Google was told by the EU to grant equal treatment to other comparison-shopping services in product listing ads on top of the Google search page.

(Bloomberg)—Google seems to be giving rivals a better deal in shopping search ads—but the EU’s antitrust chief says it’s too soon to say whether the search engine giant has done enough to avoid more fines on top of last year’s record 2.4 billion euro ($2.8 billion) penalty.

There’s been a “steady increase” in the number of rival products showing up in shopping search ads, Margrethe Vestager told lawmakers at the European Parliament in Brussels on Monday.

Rival products pop up in at least a third of shopping slots compared to 15% in March, she said. The share of clicks on rival product results also increased from 2.5% in February to 6.1% now, she said.

“Still not many, but many more,” Vestager told EU lawmakers. “There is an uptake, also the inventory of rival ads is increasing compared to what it was just a few months ago,” she told reporters after the meeting. “We have taken no decision, neither on one side to say that ‘this is fine,’ nor to the other to say, ‘no, it’s not.’”

Google was told by the EU to grant equal treatment to other comparison-shopping services in product listing ads on top of the Google search page. The company set up an auction system to sell the ad spots to rivals alongside its own shopping unit. Websites Kelkoo.com and Foundem called on the EU to fine Google for failing to comply with last year’s order because few rival ads seemed to be winning spaces earlier this year.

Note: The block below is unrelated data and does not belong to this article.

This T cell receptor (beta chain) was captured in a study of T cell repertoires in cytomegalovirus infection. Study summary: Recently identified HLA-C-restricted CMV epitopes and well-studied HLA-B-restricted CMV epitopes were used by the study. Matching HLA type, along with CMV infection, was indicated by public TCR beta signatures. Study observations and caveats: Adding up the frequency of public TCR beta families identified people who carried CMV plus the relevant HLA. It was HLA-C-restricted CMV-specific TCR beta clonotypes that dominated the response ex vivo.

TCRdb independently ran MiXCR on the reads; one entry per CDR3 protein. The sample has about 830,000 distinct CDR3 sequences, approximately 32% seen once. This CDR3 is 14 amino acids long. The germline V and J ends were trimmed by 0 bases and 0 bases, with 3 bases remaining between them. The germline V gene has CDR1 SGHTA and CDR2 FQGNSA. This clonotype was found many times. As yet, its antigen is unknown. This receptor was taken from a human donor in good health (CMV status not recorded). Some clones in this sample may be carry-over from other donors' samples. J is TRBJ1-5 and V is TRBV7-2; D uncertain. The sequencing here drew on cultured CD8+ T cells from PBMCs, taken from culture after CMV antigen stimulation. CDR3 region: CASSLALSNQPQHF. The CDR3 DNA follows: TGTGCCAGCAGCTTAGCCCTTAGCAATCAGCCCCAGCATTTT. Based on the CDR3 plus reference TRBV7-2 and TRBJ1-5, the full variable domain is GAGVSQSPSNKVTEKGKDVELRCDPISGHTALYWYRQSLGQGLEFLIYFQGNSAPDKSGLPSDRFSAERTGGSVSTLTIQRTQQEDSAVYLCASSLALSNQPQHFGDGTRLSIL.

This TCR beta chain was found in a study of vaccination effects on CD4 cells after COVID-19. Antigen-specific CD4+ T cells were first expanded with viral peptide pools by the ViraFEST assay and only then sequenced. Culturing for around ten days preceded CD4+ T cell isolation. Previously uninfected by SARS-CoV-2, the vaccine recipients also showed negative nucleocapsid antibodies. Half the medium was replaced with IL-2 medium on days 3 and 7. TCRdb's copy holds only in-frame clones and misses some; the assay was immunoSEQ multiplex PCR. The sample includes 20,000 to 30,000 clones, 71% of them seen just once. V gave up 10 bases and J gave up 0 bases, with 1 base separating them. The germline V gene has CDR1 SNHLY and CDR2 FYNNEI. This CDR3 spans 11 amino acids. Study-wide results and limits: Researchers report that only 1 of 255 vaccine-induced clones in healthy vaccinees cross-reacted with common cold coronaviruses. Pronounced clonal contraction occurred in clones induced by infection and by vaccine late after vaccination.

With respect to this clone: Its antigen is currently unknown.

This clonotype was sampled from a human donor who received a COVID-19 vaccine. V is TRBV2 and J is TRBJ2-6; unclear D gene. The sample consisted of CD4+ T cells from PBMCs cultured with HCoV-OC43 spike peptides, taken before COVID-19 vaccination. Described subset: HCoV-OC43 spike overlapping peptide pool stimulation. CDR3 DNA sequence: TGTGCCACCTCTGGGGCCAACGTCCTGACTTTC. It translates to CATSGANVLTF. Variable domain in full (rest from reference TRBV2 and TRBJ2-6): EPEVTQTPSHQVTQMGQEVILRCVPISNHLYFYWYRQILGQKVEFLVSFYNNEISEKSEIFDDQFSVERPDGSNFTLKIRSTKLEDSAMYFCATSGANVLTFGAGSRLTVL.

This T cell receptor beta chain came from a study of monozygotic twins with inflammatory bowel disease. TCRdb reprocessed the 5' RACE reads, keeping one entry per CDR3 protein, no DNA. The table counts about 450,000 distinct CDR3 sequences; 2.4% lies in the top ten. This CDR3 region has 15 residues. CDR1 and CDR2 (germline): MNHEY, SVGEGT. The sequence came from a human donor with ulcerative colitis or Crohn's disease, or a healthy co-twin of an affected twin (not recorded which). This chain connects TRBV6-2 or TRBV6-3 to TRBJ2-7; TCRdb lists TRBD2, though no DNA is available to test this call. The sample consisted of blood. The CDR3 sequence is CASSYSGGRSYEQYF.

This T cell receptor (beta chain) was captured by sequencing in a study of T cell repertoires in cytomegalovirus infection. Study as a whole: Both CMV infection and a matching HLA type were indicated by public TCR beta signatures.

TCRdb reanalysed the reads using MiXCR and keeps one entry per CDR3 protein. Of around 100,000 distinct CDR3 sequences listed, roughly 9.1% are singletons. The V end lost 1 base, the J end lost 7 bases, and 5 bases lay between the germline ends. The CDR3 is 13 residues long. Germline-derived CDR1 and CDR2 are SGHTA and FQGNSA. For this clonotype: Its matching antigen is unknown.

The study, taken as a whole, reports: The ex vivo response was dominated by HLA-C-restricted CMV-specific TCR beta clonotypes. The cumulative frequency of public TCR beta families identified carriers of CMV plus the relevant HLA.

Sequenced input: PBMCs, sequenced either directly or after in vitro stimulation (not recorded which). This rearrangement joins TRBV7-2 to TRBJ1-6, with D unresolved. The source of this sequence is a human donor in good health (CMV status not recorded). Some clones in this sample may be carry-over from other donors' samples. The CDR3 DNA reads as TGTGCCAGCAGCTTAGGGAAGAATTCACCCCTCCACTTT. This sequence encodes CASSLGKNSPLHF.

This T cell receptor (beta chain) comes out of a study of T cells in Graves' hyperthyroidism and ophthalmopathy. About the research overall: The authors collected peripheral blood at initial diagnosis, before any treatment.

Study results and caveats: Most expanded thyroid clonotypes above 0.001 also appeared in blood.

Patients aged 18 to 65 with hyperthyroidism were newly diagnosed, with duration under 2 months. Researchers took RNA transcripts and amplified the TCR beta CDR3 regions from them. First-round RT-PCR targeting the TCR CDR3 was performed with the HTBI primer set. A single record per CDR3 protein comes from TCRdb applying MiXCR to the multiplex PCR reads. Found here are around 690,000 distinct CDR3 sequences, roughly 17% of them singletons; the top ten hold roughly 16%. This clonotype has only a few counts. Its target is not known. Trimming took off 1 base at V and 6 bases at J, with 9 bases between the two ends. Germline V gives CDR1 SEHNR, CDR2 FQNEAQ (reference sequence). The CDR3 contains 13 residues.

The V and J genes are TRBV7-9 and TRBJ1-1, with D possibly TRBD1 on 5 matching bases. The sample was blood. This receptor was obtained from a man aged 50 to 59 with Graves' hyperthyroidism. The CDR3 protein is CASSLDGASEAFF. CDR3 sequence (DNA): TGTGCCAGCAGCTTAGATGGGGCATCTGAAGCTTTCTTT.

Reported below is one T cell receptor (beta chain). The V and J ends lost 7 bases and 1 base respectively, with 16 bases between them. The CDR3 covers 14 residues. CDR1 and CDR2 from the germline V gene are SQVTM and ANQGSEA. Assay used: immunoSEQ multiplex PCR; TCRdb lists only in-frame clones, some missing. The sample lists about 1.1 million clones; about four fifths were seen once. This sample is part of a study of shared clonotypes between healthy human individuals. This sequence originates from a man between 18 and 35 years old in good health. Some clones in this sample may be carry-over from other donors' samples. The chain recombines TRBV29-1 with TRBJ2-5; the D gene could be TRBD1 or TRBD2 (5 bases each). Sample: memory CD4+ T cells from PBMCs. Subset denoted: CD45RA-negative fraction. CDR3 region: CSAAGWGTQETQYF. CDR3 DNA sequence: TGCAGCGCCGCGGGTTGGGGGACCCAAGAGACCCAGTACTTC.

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Google risks daily fines of up to 5% of its global daily revenue if it fails to comply with the terms of the EU’s antitrust order. A Google representative in Brussels didn’t immediately respond to a request for comment.

Google Shopping has grown quickly since 2009 to account for as much as a fifth of the highly profitable ad revenue Google generates, according to industry estimates. Andreas Reiffen, CEO of search firm Crealytics, estimated last year that the format accounts for roughly a quarter of ad revenue in Europe.

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